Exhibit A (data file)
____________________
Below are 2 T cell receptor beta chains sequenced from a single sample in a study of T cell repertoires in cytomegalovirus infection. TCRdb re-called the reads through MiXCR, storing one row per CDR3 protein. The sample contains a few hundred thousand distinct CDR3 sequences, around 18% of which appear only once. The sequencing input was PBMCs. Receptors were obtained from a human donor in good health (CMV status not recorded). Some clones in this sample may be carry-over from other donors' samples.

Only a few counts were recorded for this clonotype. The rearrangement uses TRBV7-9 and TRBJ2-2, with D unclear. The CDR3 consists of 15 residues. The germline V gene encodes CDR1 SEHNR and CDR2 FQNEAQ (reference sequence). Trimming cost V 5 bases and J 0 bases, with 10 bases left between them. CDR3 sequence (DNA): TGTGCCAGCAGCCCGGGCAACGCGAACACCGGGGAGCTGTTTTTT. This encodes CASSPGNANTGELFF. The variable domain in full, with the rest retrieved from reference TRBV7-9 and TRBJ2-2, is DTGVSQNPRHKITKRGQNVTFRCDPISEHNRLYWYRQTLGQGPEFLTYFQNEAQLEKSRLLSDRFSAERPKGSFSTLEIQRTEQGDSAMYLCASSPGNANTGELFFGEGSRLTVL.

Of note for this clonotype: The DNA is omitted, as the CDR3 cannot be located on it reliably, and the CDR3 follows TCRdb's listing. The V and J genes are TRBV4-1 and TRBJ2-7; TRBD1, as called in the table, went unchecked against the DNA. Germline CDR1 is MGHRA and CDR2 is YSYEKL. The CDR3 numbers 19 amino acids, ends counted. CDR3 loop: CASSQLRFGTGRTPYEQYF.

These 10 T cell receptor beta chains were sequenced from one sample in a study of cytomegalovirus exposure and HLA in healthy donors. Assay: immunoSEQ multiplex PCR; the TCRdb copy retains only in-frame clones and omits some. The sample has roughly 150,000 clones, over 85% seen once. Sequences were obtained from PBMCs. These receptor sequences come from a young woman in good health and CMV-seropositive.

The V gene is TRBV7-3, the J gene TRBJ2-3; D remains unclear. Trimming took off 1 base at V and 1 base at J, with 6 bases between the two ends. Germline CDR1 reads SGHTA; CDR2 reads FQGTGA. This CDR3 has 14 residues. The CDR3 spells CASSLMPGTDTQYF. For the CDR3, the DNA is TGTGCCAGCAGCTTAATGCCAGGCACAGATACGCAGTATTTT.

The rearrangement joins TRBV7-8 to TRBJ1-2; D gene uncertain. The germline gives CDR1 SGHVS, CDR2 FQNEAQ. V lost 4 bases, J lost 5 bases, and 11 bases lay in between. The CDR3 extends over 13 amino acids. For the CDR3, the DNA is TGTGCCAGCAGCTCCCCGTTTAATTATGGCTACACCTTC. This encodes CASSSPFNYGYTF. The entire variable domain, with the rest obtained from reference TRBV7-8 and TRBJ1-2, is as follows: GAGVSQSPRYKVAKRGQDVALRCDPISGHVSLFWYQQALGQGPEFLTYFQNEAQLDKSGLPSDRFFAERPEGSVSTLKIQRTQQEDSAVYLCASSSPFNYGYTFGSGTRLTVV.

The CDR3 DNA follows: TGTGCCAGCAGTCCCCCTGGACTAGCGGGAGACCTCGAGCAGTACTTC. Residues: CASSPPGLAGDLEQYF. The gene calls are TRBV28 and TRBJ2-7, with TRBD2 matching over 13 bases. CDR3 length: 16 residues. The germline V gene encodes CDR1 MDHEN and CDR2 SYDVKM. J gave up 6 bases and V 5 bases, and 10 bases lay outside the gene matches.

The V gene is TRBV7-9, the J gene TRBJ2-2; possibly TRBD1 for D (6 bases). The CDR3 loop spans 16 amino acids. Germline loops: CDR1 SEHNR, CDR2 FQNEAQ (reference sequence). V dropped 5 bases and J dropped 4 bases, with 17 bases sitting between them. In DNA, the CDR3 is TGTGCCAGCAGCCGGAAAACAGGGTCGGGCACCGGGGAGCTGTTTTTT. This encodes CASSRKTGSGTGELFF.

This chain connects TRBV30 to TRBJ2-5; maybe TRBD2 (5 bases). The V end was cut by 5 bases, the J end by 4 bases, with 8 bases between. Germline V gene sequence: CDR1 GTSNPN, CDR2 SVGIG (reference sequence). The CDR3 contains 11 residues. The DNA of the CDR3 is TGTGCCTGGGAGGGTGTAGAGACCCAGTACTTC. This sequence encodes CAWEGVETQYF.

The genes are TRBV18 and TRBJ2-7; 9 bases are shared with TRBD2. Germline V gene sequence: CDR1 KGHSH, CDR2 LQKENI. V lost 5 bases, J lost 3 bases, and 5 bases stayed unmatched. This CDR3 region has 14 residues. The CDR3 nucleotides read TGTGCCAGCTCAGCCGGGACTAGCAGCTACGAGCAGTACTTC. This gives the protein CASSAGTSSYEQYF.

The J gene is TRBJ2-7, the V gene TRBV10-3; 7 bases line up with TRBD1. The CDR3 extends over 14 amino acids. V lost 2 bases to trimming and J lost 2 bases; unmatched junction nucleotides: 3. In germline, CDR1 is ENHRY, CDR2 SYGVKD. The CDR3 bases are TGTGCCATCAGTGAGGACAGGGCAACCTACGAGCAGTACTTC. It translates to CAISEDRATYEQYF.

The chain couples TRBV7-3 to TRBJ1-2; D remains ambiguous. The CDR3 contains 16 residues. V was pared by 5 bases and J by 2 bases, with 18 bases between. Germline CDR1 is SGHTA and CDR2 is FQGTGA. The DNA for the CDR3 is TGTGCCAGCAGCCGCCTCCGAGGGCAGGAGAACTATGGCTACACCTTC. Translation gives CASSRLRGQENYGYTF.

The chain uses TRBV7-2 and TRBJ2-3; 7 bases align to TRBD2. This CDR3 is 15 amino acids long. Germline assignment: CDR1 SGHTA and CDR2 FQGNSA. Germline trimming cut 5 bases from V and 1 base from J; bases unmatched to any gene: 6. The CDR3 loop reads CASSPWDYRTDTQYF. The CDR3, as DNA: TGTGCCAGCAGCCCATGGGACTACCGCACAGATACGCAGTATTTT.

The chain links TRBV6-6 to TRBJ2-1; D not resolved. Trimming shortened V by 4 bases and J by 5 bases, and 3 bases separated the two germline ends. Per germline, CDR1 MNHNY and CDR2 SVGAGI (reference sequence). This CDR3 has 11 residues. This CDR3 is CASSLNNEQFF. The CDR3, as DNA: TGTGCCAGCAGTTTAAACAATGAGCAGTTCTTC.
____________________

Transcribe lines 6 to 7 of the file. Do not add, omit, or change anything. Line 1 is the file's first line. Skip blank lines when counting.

The rearrangement joins TRBV7-8 to TRBJ1-2; D gene uncertain. The germline gives CDR1 SGHVS, CDR2 FQNEAQ. V lost 4 bases, J lost 5 bases, and 11 bases lay in between. The CDR3 extends over 13 amino acids. For the CDR3, the DNA is TGTGCCAGCAGCTCCCCGTTTAATTATGGCTACACCTTC. This encodes CASSSPFNYGYTF. The entire variable domain, with the rest obtained from reference TRBV7-8 and TRBJ1-2, is as follows: GAGVSQSPRYKVAKRGQDVALRCDPISGHVSLFWYQQALGQGPEFLTYFQNEAQLDKSGLPSDRFFAERPEGSVSTLKIQRTQQEDSAVYLCASSSPFNYGYTFGSGTRLTVV.

The CDR3 DNA follows: TGTGCCAGCAGTCCCCCTGGACTAGCGGGAGACCTCGAGCAGTACTTC. Residues: CASSPPGLAGDLEQYF. The gene calls are TRBV28 and TRBJ2-7, with TRBD2 matching over 13 bases. CDR3 length: 16 residues. The germline V gene encodes CDR1 MDHEN and CDR2 SYDVKM. J gave up 6 bases and V 5 bases, and 10 bases lay outside the gene matches.